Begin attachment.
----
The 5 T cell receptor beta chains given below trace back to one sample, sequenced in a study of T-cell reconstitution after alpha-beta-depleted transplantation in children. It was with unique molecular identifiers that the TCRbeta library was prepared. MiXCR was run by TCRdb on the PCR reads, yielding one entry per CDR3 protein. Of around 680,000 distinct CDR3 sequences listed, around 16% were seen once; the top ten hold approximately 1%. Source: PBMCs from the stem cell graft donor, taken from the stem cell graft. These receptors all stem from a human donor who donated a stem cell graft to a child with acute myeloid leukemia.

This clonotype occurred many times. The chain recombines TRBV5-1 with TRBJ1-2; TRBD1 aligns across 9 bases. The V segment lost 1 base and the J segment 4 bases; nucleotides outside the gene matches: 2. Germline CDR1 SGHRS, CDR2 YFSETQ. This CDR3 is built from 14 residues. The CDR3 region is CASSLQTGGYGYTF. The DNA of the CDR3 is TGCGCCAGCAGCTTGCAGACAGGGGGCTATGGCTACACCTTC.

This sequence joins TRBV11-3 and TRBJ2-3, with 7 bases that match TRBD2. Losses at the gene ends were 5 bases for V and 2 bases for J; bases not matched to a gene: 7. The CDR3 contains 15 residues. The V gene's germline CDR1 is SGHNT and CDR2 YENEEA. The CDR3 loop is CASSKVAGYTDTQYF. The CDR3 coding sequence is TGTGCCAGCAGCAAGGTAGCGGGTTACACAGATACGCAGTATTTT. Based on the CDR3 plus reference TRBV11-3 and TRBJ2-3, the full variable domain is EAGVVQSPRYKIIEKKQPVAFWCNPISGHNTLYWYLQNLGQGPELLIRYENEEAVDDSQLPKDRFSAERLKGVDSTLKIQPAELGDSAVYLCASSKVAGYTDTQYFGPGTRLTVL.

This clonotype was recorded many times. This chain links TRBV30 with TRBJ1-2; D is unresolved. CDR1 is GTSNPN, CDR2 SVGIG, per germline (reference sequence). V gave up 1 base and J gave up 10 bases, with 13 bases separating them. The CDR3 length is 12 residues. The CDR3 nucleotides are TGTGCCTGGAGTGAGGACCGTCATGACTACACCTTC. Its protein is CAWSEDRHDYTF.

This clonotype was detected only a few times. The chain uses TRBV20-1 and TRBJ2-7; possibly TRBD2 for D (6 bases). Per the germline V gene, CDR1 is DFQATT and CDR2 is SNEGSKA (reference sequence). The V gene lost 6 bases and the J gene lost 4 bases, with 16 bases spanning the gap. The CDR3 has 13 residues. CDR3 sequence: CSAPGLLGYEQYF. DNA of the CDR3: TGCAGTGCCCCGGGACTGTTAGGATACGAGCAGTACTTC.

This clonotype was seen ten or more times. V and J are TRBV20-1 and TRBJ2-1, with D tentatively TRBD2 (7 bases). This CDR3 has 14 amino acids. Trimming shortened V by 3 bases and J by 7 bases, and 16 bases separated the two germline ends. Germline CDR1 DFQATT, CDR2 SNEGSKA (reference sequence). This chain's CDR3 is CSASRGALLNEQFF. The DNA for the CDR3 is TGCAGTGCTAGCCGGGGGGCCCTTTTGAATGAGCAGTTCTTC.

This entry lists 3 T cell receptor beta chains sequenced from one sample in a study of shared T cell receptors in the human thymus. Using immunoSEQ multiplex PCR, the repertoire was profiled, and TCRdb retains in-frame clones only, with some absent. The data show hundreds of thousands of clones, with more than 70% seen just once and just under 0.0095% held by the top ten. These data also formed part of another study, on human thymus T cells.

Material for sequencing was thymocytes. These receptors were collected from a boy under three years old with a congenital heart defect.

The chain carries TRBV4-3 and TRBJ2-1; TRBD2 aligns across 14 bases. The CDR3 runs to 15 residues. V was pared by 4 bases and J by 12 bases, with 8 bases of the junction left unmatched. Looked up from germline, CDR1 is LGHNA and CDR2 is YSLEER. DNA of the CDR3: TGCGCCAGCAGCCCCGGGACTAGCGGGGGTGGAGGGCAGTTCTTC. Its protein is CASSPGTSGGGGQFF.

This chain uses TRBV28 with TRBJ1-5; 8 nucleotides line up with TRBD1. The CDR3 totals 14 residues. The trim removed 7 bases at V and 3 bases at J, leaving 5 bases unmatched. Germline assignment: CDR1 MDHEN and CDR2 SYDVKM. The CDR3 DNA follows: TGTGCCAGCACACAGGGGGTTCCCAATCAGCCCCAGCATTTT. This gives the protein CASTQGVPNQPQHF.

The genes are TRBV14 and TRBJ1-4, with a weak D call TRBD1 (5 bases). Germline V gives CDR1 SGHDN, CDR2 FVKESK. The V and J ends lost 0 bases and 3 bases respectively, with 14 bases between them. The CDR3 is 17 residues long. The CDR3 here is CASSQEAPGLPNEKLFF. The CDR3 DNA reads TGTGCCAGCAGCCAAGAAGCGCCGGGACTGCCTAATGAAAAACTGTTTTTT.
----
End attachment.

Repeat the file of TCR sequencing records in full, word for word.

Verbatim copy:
The 5 T cell receptor beta chains given below trace back to one sample, sequenced in a study of T-cell reconstitution after alpha-beta-depleted transplantation in children. It was with unique molecular identifiers that the TCRbeta library was prepared. MiXCR was run by TCRdb on the PCR reads, yielding one entry per CDR3 protein. Of around 680,000 distinct CDR3 sequences listed, around 16% were seen once; the top ten hold approximately 1%. Source: PBMCs from the stem cell graft donor, taken from the stem cell graft. These receptors all stem from a human donor who donated a stem cell graft to a child with acute myeloid leukemia.

This clonotype occurred many times. The chain recombines TRBV5-1 with TRBJ1-2; TRBD1 aligns across 9 bases. The V segment lost 1 base and the J segment 4 bases; nucleotides outside the gene matches: 2. Germline CDR1 SGHRS, CDR2 YFSETQ. This CDR3 is built from 14 residues. The CDR3 region is CASSLQTGGYGYTF. The DNA of the CDR3 is TGCGCCAGCAGCTTGCAGACAGGGGGCTATGGCTACACCTTC.

This sequence joins TRBV11-3 and TRBJ2-3, with 7 bases that match TRBD2. Losses at the gene ends were 5 bases for V and 2 bases for J; bases not matched to a gene: 7. The CDR3 contains 15 residues. The V gene's germline CDR1 is SGHNT and CDR2 YENEEA. The CDR3 loop is CASSKVAGYTDTQYF. The CDR3 coding sequence is TGTGCCAGCAGCAAGGTAGCGGGTTACACAGATACGCAGTATTTT. Based on the CDR3 plus reference TRBV11-3 and TRBJ2-3, the full variable domain is EAGVVQSPRYKIIEKKQPVAFWCNPISGHNTLYWYLQNLGQGPELLIRYENEEAVDDSQLPKDRFSAERLKGVDSTLKIQPAELGDSAVYLCASSKVAGYTDTQYFGPGTRLTVL.

This clonotype was recorded many times. This chain links TRBV30 with TRBJ1-2; D is unresolved. CDR1 is GTSNPN, CDR2 SVGIG, per germline (reference sequence). V gave up 1 base and J gave up 10 bases, with 13 bases separating them. The CDR3 length is 12 residues. The CDR3 nucleotides are TGTGCCTGGAGTGAGGACCGTCATGACTACACCTTC. Its protein is CAWSEDRHDYTF.

This clonotype was detected only a few times. The chain uses TRBV20-1 and TRBJ2-7; possibly TRBD2 for D (6 bases). Per the germline V gene, CDR1 is DFQATT and CDR2 is SNEGSKA (reference sequence). The V gene lost 6 bases and the J gene lost 4 bases, with 16 bases spanning the gap. The CDR3 has 13 residues. CDR3 sequence: CSAPGLLGYEQYF. DNA of the CDR3: TGCAGTGCCCCGGGACTGTTAGGATACGAGCAGTACTTC.

This clonotype was seen ten or more times. V and J are TRBV20-1 and TRBJ2-1, with D tentatively TRBD2 (7 bases). This CDR3 has 14 amino acids. Trimming shortened V by 3 bases and J by 7 bases, and 16 bases separated the two germline ends. Germline CDR1 DFQATT, CDR2 SNEGSKA (reference sequence). This chain's CDR3 is CSASRGALLNEQFF. The DNA for the CDR3 is TGCAGTGCTAGCCGGGGGGCCCTTTTGAATGAGCAGTTCTTC.

This entry lists 3 T cell receptor beta chains sequenced from one sample in a study of shared T cell receptors in the human thymus. Using immunoSEQ multiplex PCR, the repertoire was profiled, and TCRdb retains in-frame clones only, with some absent. The data show hundreds of thousands of clones, with more than 70% seen just once and just under 0.0095% held by the top ten. These data also formed part of another study, on human thymus T cells.

Material for sequencing was thymocytes. These receptors were collected from a boy under three years old with a congenital heart defect.

The chain carries TRBV4-3 and TRBJ2-1; TRBD2 aligns across 14 bases. The CDR3 runs to 15 residues. V was pared by 4 bases and J by 12 bases, with 8 bases of the junction left unmatched. Looked up from germline, CDR1 is LGHNA and CDR2 is YSLEER. DNA of the CDR3: TGCGCCAGCAGCCCCGGGACTAGCGGGGGTGGAGGGCAGTTCTTC. Its protein is CASSPGTSGGGGQFF.

This chain uses TRBV28 with TRBJ1-5; 8 nucleotides line up with TRBD1. The CDR3 totals 14 residues. The trim removed 7 bases at V and 3 bases at J, leaving 5 bases unmatched. Germline assignment: CDR1 MDHEN and CDR2 SYDVKM. The CDR3 DNA follows: TGTGCCAGCACACAGGGGGTTCCCAATCAGCCCCAGCATTTT. This gives the protein CASTQGVPNQPQHF.

The genes are TRBV14 and TRBJ1-4, with a weak D call TRBD1 (5 bases). Germline V gives CDR1 SGHDN, CDR2 FVKESK. The V and J ends lost 0 bases and 3 bases respectively, with 14 bases between them. The CDR3 is 17 residues long. The CDR3 here is CASSQEAPGLPNEKLFF. The CDR3 DNA reads TGTGCCAGCAGCCAAGAAGCGCCGGGACTGCCTAATGAAAAACTGTTTTTT.